Trust-busting: a two-sided legacy

As US looks to split Microsoft, history suggests prices are likely to fall. But it's also hard to make breakups stick.

If the "great trust buster," Teddy Roosevelt, were here today, he'd drop his monocle: Many of the industries he ripped apart at the turn of the century are back together again.

Railroads he fought to keep from uniting are now one. The US oil industry, carved into 28 separate pieces from behemoth Standard Oil, now numbers just seven firms. Even recent experience shows that government trust busting doesn't necessarily stick: The Baby Bells, born during the split-up of the AT&T empire in 1984, are merging back together.

Today, a la Roosevelt, the US Justice Department and 19 states are expected to propose breaking Microsoft Corp. into two companies - one for the Windows operating system and the other to make applications, such as the Microsoft Office programs.

While history shows the long-term implications of trust-busting can be uncertain, a breakup of the software giant could have the immediate effect of reconfiguring the entire information economy. Some say it could be as far-reaching as the Ma Bell split, an event that affected virtually every American.

Indeed, even if these court-imposed actions are often fraught with problems, they can prod innovation and lower prices for consumers. After the breakup of Standard Oil, for example, prices came down as brands competed against one another. And other important benefits surfaced as well.

"They got a lot of new refined products and a proliferation of technological development," says Jim Johnston, a retired economist who worked at Amoco.

The same was true for telephone services. Joseph Angland, an antitrust lawyer with Dewey Ballantine in Washington, remembers calling his girlfriend long distance before the AT&T breakup. It cost him 75 cents a minute. Today, adjusted for inflation, "long distance costs less than 10 percent of what it did."

But the record also shows that the breakups may not last longer than the judge who ordered them.

"What the government has rendered asunder does not necessarily stay asunder," says Denis Binder, an antitrust professor at the Chapman School of Law in Orange, Calif.

In the phone-monopoly breakup, the US initially wanted the Baby Bells separated from Ma Bell to allow competitors such as MCI more opportunity to compete. Then, as technology changed, many of the Baby Bells began merging back together again - and even compete with AT&T for long-distance service. AT&T has continued to grow by entering the cable business.

"It's debatable if it's worked out well," says John Stuart Smith, an antitrust lawyer and partner with the law firm Nixon Peabody in Washington. "The advent of cellular technology may have made the whole breakup unnecessary."

In fact, a recurring theme is that the government acts too late and at a time when technology is changing. That was the case with the government's long-standing antitrust case against IBM, says Mr. Smith. When the case began, IBM controlled the market in mainframe computers. But with the introduction of personal computers, IBM lost customers and the government finally dropped the case.

"It's taken years for IBM to get back into a strong position," says Smith.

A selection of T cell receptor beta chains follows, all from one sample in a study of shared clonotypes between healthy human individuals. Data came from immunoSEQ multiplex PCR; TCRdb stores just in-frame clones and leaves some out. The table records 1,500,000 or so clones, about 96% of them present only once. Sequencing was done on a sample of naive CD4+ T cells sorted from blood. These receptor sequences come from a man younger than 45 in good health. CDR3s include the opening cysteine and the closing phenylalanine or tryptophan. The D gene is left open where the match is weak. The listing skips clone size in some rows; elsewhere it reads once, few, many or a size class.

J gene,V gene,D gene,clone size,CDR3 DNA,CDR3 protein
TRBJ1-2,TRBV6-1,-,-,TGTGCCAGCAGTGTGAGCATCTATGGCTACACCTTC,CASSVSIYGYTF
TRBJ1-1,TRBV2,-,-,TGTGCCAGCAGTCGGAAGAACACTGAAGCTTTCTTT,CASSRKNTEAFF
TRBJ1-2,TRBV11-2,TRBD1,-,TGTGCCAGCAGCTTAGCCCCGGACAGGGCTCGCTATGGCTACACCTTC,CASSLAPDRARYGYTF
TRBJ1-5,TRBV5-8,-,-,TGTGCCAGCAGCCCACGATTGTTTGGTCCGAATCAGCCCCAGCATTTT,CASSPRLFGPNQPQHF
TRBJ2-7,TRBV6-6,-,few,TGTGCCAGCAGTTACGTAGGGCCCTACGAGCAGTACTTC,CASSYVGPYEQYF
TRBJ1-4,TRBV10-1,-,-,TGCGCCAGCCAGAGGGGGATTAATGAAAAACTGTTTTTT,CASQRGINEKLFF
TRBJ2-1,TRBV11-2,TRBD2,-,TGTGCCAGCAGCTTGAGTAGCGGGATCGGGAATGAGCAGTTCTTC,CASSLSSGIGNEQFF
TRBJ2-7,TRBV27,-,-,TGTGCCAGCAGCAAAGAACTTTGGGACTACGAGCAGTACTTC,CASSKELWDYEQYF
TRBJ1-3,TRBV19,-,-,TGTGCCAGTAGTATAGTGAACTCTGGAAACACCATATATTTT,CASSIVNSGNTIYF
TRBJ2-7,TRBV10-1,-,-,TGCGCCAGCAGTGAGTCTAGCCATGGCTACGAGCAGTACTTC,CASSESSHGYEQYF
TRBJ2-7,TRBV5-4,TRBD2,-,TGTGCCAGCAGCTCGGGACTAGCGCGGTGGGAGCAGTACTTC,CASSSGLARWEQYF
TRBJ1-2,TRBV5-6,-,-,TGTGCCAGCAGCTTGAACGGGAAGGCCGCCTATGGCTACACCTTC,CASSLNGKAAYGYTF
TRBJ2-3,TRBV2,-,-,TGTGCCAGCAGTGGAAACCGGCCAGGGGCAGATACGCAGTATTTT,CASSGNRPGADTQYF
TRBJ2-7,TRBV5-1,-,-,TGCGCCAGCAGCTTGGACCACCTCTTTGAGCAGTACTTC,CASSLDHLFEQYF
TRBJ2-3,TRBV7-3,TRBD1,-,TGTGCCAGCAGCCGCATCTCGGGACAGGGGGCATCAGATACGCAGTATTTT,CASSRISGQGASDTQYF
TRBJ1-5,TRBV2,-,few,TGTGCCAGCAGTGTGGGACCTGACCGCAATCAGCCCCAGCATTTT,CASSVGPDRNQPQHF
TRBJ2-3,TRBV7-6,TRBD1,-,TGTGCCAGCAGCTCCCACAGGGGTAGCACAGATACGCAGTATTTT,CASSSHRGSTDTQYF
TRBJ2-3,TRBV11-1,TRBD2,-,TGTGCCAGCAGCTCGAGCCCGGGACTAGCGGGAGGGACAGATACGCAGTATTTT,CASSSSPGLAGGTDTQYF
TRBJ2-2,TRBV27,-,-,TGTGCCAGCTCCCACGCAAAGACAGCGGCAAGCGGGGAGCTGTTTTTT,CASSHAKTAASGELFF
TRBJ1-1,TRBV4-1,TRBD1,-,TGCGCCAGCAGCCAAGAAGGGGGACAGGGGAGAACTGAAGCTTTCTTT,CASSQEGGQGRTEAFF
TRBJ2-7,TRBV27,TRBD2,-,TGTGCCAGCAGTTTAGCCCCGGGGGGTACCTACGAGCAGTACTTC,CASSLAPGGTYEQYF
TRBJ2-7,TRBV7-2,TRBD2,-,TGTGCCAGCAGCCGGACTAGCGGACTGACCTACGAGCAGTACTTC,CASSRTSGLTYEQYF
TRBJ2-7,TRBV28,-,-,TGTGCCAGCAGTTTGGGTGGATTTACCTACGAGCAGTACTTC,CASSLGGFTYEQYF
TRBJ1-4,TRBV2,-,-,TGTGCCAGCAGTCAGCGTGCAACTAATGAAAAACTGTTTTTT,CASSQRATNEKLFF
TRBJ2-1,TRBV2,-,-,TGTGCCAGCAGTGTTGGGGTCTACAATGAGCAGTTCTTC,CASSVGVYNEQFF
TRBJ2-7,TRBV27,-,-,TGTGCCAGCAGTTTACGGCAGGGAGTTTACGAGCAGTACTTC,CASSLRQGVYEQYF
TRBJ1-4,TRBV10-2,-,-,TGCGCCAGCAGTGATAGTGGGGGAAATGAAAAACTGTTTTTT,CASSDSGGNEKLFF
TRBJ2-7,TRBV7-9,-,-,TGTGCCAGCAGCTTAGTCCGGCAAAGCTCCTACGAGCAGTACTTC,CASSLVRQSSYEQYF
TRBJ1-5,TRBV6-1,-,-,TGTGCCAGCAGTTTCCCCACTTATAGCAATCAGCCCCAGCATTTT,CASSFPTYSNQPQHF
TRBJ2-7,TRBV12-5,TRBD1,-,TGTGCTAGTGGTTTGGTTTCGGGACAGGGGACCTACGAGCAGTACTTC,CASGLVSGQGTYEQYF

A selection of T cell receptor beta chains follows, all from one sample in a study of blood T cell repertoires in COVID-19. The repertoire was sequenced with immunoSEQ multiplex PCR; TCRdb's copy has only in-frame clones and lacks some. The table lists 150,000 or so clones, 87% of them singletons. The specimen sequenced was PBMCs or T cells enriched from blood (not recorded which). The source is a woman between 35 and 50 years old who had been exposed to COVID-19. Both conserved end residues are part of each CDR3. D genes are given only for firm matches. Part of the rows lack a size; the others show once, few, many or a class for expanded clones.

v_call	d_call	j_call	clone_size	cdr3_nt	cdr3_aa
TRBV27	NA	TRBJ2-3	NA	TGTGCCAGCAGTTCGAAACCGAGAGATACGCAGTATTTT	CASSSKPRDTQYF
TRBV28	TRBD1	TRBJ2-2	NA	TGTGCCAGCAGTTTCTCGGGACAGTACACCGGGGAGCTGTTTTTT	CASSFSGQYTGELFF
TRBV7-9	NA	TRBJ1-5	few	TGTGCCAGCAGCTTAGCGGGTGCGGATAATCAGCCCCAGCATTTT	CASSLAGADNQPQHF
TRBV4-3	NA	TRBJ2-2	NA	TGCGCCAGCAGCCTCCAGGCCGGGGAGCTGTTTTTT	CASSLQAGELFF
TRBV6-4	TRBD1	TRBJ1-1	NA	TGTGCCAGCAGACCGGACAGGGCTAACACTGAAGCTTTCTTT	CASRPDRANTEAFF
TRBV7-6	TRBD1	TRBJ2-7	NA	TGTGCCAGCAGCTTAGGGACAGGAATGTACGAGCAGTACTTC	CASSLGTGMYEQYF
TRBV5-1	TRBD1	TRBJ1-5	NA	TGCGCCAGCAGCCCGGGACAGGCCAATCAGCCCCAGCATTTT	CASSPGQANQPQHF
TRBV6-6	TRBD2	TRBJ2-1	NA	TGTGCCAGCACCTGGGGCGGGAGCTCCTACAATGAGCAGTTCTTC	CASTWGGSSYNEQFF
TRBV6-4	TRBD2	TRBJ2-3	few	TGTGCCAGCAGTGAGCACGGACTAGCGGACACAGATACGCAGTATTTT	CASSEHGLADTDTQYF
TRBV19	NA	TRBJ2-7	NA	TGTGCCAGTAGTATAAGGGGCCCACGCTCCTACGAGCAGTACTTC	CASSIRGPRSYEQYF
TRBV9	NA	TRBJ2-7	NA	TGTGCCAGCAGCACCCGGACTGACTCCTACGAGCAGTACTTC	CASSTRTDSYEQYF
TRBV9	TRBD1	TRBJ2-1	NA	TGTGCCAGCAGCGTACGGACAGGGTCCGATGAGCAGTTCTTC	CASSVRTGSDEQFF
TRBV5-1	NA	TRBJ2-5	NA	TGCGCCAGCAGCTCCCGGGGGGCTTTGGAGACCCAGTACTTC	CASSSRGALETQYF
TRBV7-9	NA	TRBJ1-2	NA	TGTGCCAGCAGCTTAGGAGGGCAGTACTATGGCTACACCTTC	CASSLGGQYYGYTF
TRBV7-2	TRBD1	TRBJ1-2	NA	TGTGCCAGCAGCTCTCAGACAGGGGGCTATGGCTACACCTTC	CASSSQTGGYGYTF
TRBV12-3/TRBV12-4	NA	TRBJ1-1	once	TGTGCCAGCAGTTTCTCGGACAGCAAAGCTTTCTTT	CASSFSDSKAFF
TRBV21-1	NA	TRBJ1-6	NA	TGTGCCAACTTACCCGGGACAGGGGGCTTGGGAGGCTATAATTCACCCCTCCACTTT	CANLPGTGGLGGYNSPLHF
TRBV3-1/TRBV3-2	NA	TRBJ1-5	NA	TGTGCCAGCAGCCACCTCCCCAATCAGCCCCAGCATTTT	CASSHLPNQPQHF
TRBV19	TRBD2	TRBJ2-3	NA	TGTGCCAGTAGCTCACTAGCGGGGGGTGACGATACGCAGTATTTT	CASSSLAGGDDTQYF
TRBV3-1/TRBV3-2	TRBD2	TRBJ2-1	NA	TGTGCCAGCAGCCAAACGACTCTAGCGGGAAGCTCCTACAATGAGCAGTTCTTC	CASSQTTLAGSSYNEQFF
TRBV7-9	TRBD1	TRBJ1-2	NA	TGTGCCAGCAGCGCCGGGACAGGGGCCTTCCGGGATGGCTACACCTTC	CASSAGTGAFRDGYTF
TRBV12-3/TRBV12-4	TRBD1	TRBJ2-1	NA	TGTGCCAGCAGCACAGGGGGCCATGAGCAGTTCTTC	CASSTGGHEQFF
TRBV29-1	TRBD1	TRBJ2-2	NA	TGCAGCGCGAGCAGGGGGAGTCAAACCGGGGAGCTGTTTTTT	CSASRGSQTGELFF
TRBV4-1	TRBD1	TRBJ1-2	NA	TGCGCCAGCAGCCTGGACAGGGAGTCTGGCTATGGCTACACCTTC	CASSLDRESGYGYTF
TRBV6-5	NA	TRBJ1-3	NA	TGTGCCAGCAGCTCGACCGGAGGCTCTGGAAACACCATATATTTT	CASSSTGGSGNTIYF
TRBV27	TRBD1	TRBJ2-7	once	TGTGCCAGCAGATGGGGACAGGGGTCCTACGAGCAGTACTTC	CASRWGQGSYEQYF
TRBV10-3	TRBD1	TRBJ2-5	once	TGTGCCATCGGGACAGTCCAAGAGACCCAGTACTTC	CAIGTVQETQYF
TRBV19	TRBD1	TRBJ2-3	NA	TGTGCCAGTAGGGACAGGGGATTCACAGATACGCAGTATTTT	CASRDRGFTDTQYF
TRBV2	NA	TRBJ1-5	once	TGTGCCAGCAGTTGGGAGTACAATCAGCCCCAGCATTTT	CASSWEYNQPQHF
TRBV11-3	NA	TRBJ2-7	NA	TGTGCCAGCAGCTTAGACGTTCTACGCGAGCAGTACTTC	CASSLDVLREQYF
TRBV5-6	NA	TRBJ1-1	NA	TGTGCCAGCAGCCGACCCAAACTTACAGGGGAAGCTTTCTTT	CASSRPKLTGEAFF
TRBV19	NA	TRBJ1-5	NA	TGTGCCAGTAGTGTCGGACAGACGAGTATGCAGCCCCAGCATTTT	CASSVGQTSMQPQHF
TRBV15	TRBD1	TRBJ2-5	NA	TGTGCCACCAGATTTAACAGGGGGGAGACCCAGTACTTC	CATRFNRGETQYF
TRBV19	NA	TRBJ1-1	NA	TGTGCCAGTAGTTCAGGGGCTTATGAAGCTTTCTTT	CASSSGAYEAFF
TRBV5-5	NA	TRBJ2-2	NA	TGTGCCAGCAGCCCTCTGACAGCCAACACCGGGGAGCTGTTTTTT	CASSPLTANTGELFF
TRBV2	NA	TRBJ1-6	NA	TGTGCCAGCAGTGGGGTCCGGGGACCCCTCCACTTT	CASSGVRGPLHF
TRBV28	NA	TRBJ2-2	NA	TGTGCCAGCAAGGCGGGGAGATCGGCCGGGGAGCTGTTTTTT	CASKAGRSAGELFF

Moreover, once the government steps in and prevails in court, companies involved often find it difficult to wrest themselves from oversight.

After the AT&T settlement, Judge Harold Greene, who presided over the case, made rulings for 12 years on important issues affecting the companies. If they wanted to enter a new line of business, for example, he ruled pro or con.

"Antitrust practitioners and scholars think it's not a good idea to have an industry czar, particularly a judge," says Mr. Angland.

Will any of these lessons have any bearing on how the government treats Microsoft?

According to published reports, the Justice Department would split Microsoft into two companies: One would continue to produce the leading PC operating system Microsoft Windows; the other would produce software products, including its Internet browser and office-productivity software. Both currently dominate their respective markets.

The government's hope is that this will keep the company from using its control of one market to stifle competition in another, which the Justice Department argues has been the firm's standard operating procedure for years.

Microsoft, on the other hand, says innovation would be stifled more by a breakup of the company, which it considers a radical and undesirable shift. It is expected to appeal such a punishment all the way to the US Supreme Court - and many legal experts think Microsoft could yet save itself in the process.

Whatever happens, observers agree that the stakes are massive. One sign of how seriously Wall Street views the ramifications: Ever since the government's breakup proposal was leaked to the press, Microsoft stock has plunged, along with the entire technology sector.

"What Microsoft is facing now is competitive threats from so many directions that it's harder to predict what will happen than probably ever in its history," says Martin Kenney, a sociologist at the University of California at Davis who has written extensively on the software industry.

Moreover, the software business is very different from oil and telephone businesses. One factor is the sheer pace of change; even if the government action doesn't cost Microsoft its preeminent position, alternative technologies like the Linux operating system or Internet-based computing could.

"These markets change radically, even within themselves, from year to year," says Thomas Hazlett at the American Enterprise Institute.

(c) Copyright 2000. The Christian Science Publishing Society

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